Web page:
The love of knowledge is a kind of madness.
― C.S. Lewis, Out of the Silent Planet
Hulu shareholders are idiots.
There’s also still a possibility that Hulu’s owners avoid an outright sale by bringing in another media company such as Time Warner Cable or Time Warner, through an investment. Some analysts have advised against selling. Part of the reason Hulu is on the block, though, is that its owners have disagreed over what strategy to pursue.
In the face of massive disruption the networks did something brilliant and unheard of; they banned together, pooled their resources (some money and their content) and formed a great online media entity that allows people to watch their favorite TV shows online. Without having to pirate them. And guess what, it was a success!
But now, because these broadcasters are afraid of cannibalizing their own business, and some are subscription based and some are advertising based businesses, they don’t know how to move forward without killing the golden goose. But if they sell to one company, - especially a company who’s business model revolves around subscriptions - like DirectTV, they’ll ruin it.
It’s just ridiculous.
The Internet has evolved into a transactional machine where we give our eyeballs and clicks, and the machine gives us back advertising and clutter,” says Nathan Wilson, chief technology officer at Nara Logics Inc. “I’m interested in trying to subvert all of that; removing the clutter and noise to create a more efficient way to help users gain access to things.
Everyone talks about less noise, but few people actually define what less noise means? Or even ask if there is value in the noise? All noise is a signal of something and just because you don’t think it’s relevant, doesn’t mean it isn’t.
In order to value the currency exchange that’s happening you have to quantify the value at both ends of the exchange.
I like BuzzFeed, it’s one of my daily stops. I love this email that was posted and in someways they remind me a lot of Bleacher Report. While their monitization and editorial strategies are completely different, they’re both building their own self sustaining ecosystems and both are doing well in their respective approaches.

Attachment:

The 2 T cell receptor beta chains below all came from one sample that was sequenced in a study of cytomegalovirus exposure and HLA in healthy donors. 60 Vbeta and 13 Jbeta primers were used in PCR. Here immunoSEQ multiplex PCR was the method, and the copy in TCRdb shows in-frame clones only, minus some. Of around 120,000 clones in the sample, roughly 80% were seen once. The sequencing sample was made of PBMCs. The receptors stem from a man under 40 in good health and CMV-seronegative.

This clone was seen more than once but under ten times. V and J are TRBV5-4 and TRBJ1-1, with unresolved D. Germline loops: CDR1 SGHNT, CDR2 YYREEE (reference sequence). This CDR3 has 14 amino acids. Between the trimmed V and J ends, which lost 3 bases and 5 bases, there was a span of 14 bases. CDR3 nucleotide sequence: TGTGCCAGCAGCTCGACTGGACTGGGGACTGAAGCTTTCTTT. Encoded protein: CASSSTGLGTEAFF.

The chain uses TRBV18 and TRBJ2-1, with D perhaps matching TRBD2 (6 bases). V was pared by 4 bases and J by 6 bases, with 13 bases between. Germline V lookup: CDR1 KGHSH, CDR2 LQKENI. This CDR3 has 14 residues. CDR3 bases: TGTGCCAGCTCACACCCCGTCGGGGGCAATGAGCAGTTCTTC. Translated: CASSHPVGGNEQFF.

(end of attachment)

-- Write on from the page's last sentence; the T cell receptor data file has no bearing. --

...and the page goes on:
Respecting our Readers
We care about the experience of people who read BuzzFeed and we don’t try to trick them for short term gain. This approach is surprisingly rare.
How does this matter in practice? First of all, we don’t publish slideshows. Instead we publish scrollable lists so readers don’t have to click a million times and can easily scroll through a post. The primary reason to publish slideshows, as far as I can tell, is to juice page views and banner ad impressions. Slideshows are super annoying and lists are awesome so we do lists!
For the same reason, we don’t show crappy display ads and we make all our revenue from social advertising that users love and share. We never launched one of those “frictionless sharing” apps on Facebook that automatically shares the stories you click because those apps are super annoying. We don’t post deceptive, manipulative headlines that trick people into reading a story. We don’t focus on SEO or gaming search engines or filling our pages with millions of keywords and tags that only a robot will read. We avoid anything that is bad for our readers and can only be justified by short term business interests.
We Build The Whole Enchilada
Most publishers build their site by stapling together products made by other companies. They get their CMS from one company, their analytics package from another, their ad tech from another, their related content widgets are powered by another, sometimes even their writers are contractors who don’t work for the company. This is why so many publisher sites look the same and also why they can be so amazingly complex and hard to navigate. They are Frankenstein products bolted together by a tech team that integrates other people’s products instead of building their own.
At BuzzFeed we take the exact opposite approach. We manage our own servers, we built our CMS from scratch, we created our own realtime stats system, we have our own data science team, we invented own ad products and our own post formats, and all these products are brought to life by our own editorial team and our own creative services team. We are what you call a “vertically integrated product” which is rare in web publishing. We take responsibility for the technology, the advertising, and the content and that allows us to make a much better product where everything works together.
Hulu making viewers have cable subscriptions to view content would be the best business move in the World…for Netflix. Seriously it would kill Hulu.